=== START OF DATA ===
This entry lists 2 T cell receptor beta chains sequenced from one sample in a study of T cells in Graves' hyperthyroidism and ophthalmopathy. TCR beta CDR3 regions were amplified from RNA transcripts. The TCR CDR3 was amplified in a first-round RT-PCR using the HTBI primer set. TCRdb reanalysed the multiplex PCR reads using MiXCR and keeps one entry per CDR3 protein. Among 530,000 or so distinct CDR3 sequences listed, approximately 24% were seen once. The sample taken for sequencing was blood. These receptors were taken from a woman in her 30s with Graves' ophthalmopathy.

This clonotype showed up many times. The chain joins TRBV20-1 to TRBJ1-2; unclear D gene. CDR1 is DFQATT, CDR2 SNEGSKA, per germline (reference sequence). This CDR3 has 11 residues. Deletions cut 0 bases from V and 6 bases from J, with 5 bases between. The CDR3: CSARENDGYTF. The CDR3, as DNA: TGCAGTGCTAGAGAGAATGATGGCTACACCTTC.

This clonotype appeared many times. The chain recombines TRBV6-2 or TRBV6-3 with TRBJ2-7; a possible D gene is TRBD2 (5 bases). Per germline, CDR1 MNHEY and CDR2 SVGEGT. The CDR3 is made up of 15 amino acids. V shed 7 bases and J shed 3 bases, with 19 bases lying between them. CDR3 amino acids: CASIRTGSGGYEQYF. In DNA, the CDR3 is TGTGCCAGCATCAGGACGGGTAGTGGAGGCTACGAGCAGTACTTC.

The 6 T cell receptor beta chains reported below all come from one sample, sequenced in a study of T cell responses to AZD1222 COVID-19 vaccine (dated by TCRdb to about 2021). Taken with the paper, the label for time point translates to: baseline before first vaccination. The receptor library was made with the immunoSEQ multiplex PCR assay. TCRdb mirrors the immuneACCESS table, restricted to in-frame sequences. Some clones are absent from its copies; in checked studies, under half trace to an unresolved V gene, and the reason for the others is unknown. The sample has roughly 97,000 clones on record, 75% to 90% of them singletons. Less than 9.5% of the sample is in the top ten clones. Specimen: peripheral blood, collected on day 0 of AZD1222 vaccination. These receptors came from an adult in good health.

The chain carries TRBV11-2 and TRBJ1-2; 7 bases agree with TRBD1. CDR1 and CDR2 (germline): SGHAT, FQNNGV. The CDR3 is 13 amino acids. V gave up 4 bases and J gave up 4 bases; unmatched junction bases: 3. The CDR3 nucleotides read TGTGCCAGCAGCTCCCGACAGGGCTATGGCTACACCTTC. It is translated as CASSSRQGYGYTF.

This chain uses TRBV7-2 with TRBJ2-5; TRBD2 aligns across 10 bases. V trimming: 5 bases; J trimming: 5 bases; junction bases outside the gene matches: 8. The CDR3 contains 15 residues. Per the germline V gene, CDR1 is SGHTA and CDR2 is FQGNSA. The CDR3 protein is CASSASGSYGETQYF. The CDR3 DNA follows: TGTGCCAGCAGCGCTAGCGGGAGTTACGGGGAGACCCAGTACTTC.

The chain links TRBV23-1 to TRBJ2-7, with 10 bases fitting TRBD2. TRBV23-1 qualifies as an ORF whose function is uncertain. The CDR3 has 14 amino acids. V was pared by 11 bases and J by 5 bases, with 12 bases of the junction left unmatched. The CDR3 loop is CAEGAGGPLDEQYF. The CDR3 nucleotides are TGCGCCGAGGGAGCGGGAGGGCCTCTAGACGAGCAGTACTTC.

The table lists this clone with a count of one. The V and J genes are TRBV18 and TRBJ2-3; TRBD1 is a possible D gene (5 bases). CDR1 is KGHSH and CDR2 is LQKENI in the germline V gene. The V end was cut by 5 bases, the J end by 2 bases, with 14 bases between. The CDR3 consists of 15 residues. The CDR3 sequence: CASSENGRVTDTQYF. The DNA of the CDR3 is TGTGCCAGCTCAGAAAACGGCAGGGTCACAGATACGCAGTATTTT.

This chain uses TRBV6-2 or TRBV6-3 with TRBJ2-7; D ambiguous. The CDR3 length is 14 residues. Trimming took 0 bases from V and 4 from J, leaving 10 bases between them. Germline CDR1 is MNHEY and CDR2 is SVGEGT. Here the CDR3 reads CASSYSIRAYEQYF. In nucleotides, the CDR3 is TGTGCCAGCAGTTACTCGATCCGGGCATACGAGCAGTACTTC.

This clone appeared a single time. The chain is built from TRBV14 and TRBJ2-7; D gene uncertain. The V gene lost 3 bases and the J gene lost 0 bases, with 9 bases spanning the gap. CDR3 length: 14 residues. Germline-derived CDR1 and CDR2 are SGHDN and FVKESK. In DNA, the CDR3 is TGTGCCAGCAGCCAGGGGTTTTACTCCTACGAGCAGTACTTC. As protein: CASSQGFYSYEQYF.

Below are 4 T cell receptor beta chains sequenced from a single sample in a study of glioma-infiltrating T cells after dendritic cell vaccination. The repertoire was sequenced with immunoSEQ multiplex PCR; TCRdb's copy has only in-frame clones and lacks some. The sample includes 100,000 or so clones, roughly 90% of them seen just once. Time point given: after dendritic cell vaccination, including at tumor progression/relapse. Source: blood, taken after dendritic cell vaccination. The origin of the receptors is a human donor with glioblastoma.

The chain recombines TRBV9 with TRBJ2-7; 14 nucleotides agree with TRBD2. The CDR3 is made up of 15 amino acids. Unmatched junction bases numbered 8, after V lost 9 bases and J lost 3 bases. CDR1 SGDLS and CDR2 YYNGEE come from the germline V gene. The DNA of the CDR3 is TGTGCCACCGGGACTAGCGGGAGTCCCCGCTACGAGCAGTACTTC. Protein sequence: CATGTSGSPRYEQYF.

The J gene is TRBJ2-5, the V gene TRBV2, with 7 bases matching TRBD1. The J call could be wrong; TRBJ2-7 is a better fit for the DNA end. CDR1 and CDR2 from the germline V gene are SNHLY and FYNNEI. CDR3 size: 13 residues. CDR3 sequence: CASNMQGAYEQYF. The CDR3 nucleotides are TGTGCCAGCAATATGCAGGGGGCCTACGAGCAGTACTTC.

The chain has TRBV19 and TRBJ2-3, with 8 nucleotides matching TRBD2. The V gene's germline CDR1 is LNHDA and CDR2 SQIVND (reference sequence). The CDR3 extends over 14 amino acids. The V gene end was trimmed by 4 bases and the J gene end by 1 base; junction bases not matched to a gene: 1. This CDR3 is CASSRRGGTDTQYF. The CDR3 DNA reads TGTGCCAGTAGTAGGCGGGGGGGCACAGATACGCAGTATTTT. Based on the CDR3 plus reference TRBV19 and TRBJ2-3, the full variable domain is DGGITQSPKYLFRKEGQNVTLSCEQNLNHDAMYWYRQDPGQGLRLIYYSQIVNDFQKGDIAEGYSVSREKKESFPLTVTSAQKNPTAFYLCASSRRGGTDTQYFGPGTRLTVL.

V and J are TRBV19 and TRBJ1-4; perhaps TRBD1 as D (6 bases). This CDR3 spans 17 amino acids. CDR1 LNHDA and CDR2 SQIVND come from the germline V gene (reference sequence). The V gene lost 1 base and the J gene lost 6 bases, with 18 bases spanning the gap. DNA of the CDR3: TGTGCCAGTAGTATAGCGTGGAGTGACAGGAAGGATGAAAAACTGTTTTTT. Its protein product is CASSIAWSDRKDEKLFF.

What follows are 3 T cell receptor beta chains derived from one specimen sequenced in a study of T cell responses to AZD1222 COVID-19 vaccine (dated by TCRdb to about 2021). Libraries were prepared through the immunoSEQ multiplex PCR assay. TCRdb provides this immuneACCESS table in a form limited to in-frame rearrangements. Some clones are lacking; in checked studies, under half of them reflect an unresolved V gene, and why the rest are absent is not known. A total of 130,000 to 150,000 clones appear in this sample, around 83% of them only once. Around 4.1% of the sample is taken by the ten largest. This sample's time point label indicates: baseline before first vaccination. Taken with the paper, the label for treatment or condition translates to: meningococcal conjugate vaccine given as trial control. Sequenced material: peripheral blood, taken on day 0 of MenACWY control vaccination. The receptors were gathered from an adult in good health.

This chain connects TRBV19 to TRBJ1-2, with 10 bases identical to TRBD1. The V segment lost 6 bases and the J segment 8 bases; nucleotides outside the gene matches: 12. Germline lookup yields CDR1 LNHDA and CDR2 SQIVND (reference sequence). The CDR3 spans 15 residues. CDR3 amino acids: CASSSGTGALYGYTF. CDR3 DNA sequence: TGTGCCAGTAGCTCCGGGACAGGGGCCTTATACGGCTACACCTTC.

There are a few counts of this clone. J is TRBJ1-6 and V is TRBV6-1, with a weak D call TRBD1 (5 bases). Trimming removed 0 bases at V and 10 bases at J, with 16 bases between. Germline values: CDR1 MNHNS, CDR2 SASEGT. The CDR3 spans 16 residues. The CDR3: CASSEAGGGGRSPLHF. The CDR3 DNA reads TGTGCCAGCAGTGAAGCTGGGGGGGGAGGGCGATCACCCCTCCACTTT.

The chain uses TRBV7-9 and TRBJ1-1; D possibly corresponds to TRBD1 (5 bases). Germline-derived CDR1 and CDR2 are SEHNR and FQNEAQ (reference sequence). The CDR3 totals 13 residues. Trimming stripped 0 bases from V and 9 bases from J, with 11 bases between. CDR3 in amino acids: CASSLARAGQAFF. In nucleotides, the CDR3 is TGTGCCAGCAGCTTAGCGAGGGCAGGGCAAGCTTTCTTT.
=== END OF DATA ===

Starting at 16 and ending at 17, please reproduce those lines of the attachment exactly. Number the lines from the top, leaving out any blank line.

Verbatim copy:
What follows are 3 T cell receptor beta chains derived from one specimen sequenced in a study of T cell responses to AZD1222 COVID-19 vaccine (dated by TCRdb to about 2021). Libraries were prepared through the immunoSEQ multiplex PCR assay. TCRdb provides this immuneACCESS table in a form limited to in-frame rearrangements. Some clones are lacking; in checked studies, under half of them reflect an unresolved V gene, and why the rest are absent is not known. A total of 130,000 to 150,000 clones appear in this sample, around 83% of them only once. Around 4.1% of the sample is taken by the ten largest. This sample's time point label indicates: baseline before first vaccination. Taken with the paper, the label for treatment or condition translates to: meningococcal conjugate vaccine given as trial control. Sequenced material: peripheral blood, taken on day 0 of MenACWY control vaccination. The receptors were gathered from an adult in good health.

This chain connects TRBV19 to TRBJ1-2, with 10 bases identical to TRBD1. The V segment lost 6 bases and the J segment 8 bases; nucleotides outside the gene matches: 12. Germline lookup yields CDR1 LNHDA and CDR2 SQIVND (reference sequence). The CDR3 spans 15 residues. CDR3 amino acids: CASSSGTGALYGYTF. CDR3 DNA sequence: TGTGCCAGTAGCTCCGGGACAGGGGCCTTATACGGCTACACCTTC.